During the kick off of Fire Prevention Month last week, the BFP distributed some 26 Austrian-made Rosenbauer Fire Trucks to cities as far as Tuguegarao, Santiago in Isabela, Cagayan de Oro, Koronadal, Lamitan, Marawi Butuan and Legaspi among others.

    The acquisition reportedly was a spillover of the initiative of the late Interior Secretary Jesse Robredo to acquire more fire trucks during his time.

    The Rosenbauer TLF 4000 fire trucks were part of the 76 units that the government has procured through a soft loan package of about P1.1 billion. The loan taken to buy them is payable in 17 and a half years with an interest rate of one percent per year.

    The fire trucks were built to respond to fires in highly urbanized areas. Each fire truck has four doors, has a seating capacity of seven passengers and is equipped with ladders that could reach up to the top of an eight-story building.

    These are 1,000-gallon water pumper fire trucks capable of discharging 2,400 liters of water per minute. Powerful water cannons are mounted on the trucks equipped with two quick response hoses and two regular hoses.

    They have a total of five firefighting weapons that can be used simultaneously for faster and better fire control action and can be pulled out easily.

    In the same kick-off ceremony, incumbent Interior Secretary Manuel Roxas 2nd said President Aquino has approved the release of P10 billion for the procurement of police and fire protection equipment.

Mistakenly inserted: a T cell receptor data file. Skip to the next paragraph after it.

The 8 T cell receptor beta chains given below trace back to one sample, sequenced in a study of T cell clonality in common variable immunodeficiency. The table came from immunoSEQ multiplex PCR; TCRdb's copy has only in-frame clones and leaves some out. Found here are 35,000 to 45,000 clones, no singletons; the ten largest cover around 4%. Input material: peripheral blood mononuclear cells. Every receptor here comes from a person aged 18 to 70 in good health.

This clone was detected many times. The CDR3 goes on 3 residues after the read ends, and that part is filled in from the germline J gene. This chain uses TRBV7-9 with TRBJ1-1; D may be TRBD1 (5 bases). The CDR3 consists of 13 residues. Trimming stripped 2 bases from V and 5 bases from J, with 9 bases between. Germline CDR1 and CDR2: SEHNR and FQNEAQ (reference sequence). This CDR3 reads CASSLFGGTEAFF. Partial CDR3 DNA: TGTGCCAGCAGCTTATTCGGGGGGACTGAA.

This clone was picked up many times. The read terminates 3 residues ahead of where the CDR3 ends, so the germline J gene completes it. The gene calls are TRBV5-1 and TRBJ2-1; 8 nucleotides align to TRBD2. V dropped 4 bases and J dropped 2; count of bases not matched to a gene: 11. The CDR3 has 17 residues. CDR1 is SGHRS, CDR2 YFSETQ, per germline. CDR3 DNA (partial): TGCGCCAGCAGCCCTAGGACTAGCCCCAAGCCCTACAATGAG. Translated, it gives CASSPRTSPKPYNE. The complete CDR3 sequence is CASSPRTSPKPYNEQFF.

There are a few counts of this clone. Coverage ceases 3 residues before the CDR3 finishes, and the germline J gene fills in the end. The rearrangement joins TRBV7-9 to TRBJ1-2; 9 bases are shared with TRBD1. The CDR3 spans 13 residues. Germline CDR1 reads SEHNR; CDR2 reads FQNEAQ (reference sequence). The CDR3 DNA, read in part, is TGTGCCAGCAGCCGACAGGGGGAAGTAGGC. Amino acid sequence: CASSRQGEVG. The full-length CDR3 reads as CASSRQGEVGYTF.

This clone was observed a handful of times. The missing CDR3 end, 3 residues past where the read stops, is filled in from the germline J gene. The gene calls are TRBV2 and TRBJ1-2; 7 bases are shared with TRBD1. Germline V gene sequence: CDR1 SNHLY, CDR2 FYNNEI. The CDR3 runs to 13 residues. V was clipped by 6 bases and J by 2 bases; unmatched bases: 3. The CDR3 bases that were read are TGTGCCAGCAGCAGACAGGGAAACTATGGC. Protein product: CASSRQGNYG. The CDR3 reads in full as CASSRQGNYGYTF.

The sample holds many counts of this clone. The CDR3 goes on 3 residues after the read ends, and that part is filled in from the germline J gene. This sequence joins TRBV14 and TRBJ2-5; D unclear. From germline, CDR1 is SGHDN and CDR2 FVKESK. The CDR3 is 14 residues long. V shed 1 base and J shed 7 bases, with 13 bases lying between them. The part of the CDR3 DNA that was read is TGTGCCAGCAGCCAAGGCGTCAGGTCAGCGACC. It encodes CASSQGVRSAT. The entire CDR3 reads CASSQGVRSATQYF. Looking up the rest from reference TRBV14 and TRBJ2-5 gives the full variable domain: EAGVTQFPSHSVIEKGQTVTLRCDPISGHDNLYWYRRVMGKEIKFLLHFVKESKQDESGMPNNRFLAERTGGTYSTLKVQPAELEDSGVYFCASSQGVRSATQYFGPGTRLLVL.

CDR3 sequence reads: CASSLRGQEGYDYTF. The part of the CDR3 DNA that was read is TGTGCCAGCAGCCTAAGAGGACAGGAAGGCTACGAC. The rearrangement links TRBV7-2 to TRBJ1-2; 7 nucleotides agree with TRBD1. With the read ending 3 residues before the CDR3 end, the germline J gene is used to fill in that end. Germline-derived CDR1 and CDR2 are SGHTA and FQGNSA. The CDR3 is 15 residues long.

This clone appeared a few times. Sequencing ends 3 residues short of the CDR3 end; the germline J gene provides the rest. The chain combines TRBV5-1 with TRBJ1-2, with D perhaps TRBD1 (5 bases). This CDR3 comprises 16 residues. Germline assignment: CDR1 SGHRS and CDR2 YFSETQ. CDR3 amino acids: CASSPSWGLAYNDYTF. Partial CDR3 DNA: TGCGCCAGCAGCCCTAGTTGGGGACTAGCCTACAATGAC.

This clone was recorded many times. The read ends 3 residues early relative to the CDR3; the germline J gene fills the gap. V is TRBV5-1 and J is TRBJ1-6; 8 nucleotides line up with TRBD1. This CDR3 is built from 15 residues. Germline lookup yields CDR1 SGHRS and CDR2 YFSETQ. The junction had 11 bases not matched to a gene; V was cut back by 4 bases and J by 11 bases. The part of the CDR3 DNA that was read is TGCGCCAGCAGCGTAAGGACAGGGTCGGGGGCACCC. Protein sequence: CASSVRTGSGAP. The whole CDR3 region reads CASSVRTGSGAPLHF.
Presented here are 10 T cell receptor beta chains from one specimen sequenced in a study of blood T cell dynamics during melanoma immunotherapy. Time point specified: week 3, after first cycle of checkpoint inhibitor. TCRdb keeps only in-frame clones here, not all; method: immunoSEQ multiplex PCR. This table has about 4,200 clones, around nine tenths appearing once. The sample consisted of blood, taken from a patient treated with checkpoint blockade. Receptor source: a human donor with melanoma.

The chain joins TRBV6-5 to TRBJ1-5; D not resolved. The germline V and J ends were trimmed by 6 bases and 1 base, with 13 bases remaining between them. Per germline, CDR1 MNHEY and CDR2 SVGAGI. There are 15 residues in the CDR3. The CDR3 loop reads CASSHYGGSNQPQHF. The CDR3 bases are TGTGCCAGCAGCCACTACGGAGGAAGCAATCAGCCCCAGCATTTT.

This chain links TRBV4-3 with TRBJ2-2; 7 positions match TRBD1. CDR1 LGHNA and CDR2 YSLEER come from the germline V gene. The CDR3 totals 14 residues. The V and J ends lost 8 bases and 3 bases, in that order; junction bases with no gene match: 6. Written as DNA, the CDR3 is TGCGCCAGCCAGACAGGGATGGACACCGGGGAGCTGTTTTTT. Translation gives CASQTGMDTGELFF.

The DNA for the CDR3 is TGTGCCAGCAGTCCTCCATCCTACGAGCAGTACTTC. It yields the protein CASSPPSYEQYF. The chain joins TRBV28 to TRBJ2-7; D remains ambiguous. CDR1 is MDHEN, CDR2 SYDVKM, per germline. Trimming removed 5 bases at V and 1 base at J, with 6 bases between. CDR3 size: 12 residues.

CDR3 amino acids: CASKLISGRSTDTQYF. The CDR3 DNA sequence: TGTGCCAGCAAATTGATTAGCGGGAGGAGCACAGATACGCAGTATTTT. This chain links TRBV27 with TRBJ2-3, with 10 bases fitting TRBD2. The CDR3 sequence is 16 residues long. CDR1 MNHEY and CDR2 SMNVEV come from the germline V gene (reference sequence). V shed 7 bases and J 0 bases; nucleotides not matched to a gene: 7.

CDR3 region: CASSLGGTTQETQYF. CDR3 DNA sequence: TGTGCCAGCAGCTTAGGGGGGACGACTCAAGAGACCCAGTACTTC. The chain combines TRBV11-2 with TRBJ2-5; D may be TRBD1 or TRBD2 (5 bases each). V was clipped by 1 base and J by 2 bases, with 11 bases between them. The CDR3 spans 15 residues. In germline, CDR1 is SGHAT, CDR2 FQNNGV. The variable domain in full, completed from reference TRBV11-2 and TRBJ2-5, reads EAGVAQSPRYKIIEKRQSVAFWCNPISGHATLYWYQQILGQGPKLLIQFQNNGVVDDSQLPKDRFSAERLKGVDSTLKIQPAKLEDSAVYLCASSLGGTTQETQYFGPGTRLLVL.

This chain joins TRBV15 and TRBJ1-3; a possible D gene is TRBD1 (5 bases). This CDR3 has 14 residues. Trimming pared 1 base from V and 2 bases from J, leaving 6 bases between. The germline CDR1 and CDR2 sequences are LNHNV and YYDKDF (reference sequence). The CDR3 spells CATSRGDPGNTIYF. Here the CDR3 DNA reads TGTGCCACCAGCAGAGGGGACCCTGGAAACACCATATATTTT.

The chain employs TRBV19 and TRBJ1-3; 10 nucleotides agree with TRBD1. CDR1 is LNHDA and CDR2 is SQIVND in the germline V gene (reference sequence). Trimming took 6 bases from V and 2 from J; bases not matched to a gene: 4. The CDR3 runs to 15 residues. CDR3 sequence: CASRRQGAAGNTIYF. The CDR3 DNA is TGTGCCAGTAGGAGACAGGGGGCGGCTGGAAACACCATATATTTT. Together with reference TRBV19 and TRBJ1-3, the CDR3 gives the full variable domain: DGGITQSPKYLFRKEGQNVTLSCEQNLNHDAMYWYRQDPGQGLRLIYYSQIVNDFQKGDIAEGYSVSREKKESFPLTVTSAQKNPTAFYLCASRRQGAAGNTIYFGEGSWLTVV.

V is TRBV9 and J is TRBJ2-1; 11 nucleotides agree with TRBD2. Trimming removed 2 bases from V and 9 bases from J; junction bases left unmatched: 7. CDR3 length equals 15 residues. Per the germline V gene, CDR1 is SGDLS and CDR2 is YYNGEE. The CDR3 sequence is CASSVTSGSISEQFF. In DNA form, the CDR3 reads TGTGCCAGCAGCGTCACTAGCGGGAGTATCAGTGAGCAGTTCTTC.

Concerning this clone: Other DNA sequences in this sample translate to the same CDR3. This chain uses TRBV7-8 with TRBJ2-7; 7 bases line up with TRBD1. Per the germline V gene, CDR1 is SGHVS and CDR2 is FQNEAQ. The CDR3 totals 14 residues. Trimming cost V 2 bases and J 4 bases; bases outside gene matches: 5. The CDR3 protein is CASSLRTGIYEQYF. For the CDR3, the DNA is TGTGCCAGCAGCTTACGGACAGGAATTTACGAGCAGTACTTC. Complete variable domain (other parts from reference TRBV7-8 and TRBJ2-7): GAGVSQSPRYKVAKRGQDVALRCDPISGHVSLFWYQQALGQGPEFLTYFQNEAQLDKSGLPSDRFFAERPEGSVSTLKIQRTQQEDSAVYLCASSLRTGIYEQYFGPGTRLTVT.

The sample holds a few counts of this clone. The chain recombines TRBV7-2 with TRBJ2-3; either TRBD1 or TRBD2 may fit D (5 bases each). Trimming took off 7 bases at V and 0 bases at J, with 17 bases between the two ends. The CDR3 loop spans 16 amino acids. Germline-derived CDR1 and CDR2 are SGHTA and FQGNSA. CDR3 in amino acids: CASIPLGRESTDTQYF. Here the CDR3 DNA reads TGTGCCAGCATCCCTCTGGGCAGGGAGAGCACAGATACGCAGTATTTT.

Of the P10 billion, Roxas said, P3.4 billion will be allocated for the procurement of 300 fire trucks to be distributed to localities without firefighting equipment.

    The funds will also cover the construction of 300 fire stations to ensure that the fire trucks will be properly maintained.

    He vowed that proper pro–cedures will be observed in the procurement of the fire trucks.

    “The fire trucks which are already in the pipeline should conform to the needs of the places where it will be given,” Sr. Insp. Romeo Pepito, BFP Public Information Services (PIS) chief told The Manila Times.

    The Rosenbauer Fire Trucks, Pepito added, are “special trucks” that can response to fire incidents in high-rise buildings.

    “They [Austrian-made firetrucks] were distributed in places meeting the criteria such as numbers of fire incidents, population and progress in the area,” Pepito said, adding rural areas have a different criteria and needs.

    “The idea is to have a fire truck for every 28,000 population,” he added.